This map conveys the population of Mormons in each state. The sizes of the states are presented as corresponding the the Mormon population in each. The map links to more than what it shows. When you ask why are so many Mormons in Utah you can look into the past of Utah and the past of Mormons and you will find that Mormons settled in Utah following one of their leaders. You can then even ask the question why are Mormons still migrating to Utah or the question why did they stay there. Human geography can help us find the answers to these questions. A shared ideology among the community. A lack of repercussion for being open about their belief. A sense of belonging. Family connections. Human Geography help us unravel these mysteries which were brought to our attention by a simple map.

Regional spaces of Mormon's (such as the rather Formal region of Utah) are shown through the map and show the distribution of Mormonism throughout the world.

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The World Religions Tree

The World Religions Tree | Geography Education | Scoop.it

Dynamic infographic on world religions (don't be intimidated by the page being in Russian... The graphic is not).

Seth Dixon's insight:

Religious traditions are interconnected and often share common roots and ancestries.  This stunning infographic is an attempt to visually reconcile these disparate strands of faith into one cohesive whole (the image above is far too small to do it justice, but I tried to show the image at various scales).


Tags: perspectiveculture, religion, culture, infographic, diffusion.

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Ryan Randomname's curator insight, January 16, 12:32 PM

Khanh Fleshman's insight: This relates to Key Issue #1 because it shows the origins of each religion. Also, it shows the various relationships between religions. 

 

Vinay Penmetsa: This shows how a lot of religions are interconnected, and even if people think two religions are completely different, they might have similar roots, just like languages.

 

Graham Shroyer's religion: This relates to key issue 1 because it shows where religions originated and how they are all connected, like judaism and christianity.

 

Zahida Ashroff's Insight: This is relevant to Key Issue # 1 because it identifies the origions and relationships of the major world religions of today. These religious branches clearly show the relationships between majorly and minorly practiced religions.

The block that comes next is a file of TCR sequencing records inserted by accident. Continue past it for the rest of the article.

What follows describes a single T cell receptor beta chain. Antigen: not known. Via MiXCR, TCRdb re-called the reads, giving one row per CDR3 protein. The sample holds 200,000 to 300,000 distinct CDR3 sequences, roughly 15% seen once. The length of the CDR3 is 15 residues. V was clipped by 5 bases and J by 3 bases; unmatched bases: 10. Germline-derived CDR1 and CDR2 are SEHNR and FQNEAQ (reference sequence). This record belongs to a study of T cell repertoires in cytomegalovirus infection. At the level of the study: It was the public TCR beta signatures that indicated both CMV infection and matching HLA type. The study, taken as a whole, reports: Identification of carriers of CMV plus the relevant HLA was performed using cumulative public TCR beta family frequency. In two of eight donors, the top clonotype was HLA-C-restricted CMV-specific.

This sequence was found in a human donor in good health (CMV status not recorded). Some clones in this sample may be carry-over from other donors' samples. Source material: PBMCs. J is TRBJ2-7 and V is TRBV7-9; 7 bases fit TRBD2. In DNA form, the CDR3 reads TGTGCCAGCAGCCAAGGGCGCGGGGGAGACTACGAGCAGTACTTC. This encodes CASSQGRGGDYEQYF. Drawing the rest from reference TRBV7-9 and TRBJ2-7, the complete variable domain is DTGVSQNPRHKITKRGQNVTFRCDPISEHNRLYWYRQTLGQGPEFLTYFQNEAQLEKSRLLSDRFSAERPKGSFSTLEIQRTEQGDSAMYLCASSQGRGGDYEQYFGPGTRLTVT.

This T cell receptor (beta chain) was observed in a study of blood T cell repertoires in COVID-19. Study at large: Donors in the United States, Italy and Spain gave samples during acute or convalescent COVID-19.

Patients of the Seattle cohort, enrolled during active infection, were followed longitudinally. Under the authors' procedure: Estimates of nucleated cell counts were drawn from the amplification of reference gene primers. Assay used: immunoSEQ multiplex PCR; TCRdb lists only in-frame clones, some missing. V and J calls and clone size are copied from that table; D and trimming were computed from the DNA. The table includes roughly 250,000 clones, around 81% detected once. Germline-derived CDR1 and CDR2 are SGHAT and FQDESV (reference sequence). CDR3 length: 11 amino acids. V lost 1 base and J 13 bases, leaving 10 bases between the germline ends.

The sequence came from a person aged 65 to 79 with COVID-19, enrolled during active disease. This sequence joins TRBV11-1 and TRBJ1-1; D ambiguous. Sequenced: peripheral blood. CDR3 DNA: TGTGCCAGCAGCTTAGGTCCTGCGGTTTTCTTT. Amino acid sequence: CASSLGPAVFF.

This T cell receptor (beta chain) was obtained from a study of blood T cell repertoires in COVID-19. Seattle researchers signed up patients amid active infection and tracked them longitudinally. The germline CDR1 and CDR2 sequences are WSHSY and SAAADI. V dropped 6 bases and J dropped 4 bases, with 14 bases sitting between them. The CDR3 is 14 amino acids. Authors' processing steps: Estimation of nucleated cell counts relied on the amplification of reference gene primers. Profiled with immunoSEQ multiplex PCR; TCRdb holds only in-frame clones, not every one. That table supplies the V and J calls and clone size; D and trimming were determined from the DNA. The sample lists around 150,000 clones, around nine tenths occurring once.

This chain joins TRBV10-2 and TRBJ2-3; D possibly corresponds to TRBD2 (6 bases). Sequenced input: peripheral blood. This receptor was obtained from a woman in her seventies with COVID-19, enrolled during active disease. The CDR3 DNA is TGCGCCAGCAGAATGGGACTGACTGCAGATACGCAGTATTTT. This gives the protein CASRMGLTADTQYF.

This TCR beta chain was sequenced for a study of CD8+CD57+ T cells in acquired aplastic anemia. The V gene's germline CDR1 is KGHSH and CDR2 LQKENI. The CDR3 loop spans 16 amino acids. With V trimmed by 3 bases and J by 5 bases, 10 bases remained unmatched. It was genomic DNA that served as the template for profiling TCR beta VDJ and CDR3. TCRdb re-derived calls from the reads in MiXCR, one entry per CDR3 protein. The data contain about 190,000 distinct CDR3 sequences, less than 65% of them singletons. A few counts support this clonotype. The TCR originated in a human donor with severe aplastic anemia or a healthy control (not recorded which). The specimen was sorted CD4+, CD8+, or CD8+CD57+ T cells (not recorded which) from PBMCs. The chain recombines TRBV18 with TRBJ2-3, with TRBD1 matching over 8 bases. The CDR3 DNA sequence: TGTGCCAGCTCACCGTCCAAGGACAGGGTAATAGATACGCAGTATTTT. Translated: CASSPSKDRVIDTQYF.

Rishi Suresh:  This shows how, similiar to languages, many religions come in families and have distinct connections between them. 

Marcelle Searles's curator insight, January 25, 4:42 AM

fascinating infographic on world religions.

Sid McIntyre-DeLaMelena's curator insight, May 29, 12:06 PM

The immense tree of world religions is presented as a graphic to tell connections of world religions and how far they've broken and changed.

The movement of ideas and people have helped caused these breaks in the religion by bringing ideas to new people, mixing with the present culture, and going further from the hearth of the religion.

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Do You Live In IHOP America Or Waffle House America?

Do You Live In IHOP America Or Waffle House America? | Geography Education | Scoop.it

There is a pretty ridiculous North-South split, although Maryland, northern Virginia, and southern Florida (which is pretty much the North anyways) fall into pancake territory, while Waffle House has made inroads into Ohio and Indiana.

Seth Dixon's insight:

I was unaware that Waffle House is based in Atlanta and IHOP began in California.  So, given those points of origin, what does this map (and the other maps in the article) tell us about how these restaurants diffused?  What does this tell us about diffusion in general?


Tags: food, diffusion, the South, regions.

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Kenny Dominguez's curator insight, November 20, 2013 4:42 PM


I live in IHOP America because I have never heard of Waffle House and another reason is there are only Ihops were I live. If waffle would expand to the northeast I would gladly try it because I enjoy Eating waffles.

Travis Winger's curator insight, January 7, 10:25 PM

This article shows some pretty simple aspects of Northern and Southern Culture in whether they prefer pancakes of waffles. This article shows how culture can be a major difference or just a waffle or pancake.

Hye-Hyun Kang's curator insight, January 9, 11:35 PM